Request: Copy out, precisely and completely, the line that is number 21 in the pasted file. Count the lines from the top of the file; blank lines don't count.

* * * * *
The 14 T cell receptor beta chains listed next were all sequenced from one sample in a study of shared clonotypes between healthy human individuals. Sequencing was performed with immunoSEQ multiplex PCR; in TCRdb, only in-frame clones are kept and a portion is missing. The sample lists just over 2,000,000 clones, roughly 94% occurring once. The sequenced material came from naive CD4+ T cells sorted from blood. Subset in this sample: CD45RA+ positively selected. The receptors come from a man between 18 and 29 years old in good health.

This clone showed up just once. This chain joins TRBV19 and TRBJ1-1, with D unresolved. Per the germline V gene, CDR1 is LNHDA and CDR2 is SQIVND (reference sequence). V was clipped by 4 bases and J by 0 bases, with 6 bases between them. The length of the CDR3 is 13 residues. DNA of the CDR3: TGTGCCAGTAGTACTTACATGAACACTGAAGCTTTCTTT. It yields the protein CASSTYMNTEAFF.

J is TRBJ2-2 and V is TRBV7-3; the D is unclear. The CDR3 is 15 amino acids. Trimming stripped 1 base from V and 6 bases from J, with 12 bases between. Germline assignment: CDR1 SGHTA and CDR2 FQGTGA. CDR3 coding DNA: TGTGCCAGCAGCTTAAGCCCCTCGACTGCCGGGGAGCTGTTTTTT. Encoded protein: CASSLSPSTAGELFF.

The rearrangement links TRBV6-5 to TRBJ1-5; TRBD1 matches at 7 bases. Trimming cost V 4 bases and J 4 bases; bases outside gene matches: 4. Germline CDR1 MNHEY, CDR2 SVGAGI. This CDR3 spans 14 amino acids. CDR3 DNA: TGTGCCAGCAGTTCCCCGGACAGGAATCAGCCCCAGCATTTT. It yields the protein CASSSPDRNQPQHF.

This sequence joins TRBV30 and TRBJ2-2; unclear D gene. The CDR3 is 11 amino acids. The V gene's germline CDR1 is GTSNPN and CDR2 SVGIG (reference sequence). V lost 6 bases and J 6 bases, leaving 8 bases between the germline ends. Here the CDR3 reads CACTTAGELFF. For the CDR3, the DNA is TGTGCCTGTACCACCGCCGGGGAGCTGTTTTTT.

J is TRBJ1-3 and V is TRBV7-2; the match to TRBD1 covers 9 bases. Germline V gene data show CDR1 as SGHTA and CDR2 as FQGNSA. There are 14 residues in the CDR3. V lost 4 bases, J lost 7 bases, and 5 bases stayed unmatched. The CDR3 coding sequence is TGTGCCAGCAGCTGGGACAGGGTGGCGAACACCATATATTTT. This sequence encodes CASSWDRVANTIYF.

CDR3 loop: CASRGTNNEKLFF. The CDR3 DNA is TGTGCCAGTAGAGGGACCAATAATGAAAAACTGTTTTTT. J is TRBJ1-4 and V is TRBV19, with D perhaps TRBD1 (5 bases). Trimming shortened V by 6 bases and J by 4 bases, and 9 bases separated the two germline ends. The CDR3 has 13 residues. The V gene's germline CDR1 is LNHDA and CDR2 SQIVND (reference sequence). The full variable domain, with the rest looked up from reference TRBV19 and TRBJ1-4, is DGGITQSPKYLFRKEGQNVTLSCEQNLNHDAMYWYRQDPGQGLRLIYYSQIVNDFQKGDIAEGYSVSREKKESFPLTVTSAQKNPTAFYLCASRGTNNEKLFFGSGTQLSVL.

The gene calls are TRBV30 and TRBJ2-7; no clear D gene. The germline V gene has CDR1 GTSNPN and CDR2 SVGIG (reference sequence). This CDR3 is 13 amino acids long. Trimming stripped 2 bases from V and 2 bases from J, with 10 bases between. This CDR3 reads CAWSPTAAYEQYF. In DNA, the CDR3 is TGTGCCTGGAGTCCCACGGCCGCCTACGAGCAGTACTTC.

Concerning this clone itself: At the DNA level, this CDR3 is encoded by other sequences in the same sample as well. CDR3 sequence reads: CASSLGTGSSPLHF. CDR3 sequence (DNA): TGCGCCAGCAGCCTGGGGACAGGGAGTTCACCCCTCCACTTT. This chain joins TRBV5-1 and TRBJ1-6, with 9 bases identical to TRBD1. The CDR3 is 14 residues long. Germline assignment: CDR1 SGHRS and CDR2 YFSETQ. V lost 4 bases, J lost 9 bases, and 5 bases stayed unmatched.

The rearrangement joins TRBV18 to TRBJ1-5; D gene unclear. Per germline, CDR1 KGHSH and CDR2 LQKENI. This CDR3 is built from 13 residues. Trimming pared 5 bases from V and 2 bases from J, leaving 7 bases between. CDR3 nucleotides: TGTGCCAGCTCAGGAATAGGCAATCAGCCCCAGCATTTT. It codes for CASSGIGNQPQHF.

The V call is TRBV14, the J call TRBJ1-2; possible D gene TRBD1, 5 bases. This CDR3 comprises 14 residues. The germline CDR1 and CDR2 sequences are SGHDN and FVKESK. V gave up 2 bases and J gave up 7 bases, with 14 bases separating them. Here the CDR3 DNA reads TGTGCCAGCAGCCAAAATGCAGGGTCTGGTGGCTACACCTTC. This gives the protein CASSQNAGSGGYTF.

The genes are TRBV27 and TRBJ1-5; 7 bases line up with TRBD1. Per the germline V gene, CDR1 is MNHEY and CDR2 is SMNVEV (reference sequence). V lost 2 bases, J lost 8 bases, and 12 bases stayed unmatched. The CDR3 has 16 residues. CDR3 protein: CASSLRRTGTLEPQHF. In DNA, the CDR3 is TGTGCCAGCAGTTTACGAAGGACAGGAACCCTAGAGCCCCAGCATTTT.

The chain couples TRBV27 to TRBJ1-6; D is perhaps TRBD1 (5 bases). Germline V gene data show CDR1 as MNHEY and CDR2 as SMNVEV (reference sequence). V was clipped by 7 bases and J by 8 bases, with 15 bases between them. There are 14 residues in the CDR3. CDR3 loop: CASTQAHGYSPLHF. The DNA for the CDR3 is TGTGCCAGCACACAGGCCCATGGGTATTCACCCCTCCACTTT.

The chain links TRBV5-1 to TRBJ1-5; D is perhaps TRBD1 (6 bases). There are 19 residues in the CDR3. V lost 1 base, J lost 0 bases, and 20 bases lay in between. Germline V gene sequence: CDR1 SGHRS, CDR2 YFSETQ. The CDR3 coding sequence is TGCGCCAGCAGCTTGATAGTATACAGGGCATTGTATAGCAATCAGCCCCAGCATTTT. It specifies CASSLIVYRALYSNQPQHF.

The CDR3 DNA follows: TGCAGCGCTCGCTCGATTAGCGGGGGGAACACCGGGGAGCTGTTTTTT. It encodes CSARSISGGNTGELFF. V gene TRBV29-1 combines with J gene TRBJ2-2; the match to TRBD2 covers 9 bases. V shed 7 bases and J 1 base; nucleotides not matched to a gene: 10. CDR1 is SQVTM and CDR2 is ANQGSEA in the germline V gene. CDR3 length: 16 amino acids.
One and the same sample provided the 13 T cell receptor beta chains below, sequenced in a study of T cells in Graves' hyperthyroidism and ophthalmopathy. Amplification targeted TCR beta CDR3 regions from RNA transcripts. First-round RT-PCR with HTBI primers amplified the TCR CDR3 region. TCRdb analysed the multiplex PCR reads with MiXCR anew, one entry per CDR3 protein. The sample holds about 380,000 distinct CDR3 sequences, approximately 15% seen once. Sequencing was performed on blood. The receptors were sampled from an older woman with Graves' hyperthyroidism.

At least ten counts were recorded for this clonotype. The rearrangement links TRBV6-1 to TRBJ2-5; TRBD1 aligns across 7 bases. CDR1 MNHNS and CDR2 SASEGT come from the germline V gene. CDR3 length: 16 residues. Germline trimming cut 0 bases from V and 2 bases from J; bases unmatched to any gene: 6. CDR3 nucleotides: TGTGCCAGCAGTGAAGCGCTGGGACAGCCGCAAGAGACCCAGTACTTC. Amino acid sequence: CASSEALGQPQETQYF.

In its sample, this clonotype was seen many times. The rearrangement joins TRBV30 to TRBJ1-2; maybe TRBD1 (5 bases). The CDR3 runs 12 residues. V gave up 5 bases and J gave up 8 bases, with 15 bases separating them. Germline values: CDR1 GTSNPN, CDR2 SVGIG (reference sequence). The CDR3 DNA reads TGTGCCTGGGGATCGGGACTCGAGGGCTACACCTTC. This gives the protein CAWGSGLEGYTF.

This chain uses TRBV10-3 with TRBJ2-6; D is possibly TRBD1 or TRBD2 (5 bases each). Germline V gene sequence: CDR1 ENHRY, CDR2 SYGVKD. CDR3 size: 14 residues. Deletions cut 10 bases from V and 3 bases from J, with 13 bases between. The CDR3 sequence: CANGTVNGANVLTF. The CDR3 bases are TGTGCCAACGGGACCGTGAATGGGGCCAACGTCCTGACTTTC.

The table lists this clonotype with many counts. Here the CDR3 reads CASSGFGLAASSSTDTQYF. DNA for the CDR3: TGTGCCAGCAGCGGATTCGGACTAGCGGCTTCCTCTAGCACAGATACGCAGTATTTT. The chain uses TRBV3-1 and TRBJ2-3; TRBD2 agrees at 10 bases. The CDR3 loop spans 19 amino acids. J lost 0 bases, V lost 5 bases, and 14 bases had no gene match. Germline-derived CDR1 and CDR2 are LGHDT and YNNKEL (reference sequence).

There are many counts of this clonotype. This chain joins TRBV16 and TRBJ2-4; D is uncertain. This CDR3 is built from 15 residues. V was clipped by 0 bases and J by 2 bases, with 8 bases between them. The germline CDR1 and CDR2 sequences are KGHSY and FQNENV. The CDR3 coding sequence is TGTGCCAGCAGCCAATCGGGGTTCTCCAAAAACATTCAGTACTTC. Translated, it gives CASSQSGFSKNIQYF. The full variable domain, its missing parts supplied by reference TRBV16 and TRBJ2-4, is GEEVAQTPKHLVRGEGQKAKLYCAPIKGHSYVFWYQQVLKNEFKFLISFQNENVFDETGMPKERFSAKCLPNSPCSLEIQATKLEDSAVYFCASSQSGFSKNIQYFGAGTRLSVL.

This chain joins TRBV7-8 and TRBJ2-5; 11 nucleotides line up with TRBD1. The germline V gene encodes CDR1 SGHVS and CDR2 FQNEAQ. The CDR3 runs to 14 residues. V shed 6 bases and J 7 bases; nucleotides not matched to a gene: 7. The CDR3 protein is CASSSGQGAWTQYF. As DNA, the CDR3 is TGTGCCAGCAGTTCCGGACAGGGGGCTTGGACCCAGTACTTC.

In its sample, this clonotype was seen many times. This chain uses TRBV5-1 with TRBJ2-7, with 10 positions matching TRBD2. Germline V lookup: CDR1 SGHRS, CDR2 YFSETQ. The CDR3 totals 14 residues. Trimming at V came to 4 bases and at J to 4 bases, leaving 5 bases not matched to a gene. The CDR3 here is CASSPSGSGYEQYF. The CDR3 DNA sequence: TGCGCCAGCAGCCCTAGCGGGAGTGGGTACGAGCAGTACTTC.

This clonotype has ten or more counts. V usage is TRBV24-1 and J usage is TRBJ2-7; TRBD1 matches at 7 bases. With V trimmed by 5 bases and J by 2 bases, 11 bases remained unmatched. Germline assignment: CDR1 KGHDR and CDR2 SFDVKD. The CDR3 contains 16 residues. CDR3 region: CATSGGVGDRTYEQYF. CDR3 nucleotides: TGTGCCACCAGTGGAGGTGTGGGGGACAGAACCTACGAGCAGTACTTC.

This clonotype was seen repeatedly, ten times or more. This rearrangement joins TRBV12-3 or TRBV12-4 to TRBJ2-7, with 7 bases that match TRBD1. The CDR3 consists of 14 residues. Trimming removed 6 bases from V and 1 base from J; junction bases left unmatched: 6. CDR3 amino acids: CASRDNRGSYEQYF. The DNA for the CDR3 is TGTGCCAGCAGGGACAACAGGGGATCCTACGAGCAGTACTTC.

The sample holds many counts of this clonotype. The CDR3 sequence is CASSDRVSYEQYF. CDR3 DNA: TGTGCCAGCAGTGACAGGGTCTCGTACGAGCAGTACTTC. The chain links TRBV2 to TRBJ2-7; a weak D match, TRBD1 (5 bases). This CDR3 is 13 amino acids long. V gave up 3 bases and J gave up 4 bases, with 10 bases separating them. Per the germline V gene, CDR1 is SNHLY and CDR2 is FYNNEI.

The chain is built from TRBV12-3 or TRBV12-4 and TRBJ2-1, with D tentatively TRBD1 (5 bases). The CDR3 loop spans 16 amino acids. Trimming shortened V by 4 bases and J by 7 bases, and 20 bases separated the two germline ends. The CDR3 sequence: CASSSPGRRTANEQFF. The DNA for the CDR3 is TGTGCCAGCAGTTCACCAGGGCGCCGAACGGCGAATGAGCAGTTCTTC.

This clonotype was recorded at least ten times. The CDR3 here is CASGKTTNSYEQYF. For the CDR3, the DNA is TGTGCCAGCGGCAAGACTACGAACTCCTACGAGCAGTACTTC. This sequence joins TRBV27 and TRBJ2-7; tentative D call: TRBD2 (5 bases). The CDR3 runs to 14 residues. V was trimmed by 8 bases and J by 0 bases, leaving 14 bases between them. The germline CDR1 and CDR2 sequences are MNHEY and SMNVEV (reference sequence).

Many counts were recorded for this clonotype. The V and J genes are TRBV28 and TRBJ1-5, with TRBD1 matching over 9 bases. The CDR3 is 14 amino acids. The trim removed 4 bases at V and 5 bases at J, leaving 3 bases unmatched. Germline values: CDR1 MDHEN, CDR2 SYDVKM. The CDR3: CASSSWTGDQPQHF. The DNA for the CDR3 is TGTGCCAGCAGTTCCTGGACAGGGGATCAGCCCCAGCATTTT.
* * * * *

There are many counts of this clonotype. This chain joins TRBV16 and TRBJ2-4; D is uncertain. This CDR3 is built from 15 residues. V was clipped by 0 bases and J by 2 bases, with 8 bases between them. The germline CDR1 and CDR2 sequences are KGHSY and FQNENV. The CDR3 coding sequence is TGTGCCAGCAGCCAATCGGGGTTCTCCAAAAACATTCAGTACTTC. Translated, it gives CASSQSGFSKNIQYF. The full variable domain, its missing parts supplied by reference TRBV16 and TRBJ2-4, is GEEVAQTPKHLVRGEGQKAKLYCAPIKGHSYVFWYQQVLKNEFKFLISFQNENVFDETGMPKERFSAKCLPNSPCSLEIQATKLEDSAVYFCASSQSGFSKNIQYFGAGTRLSVL.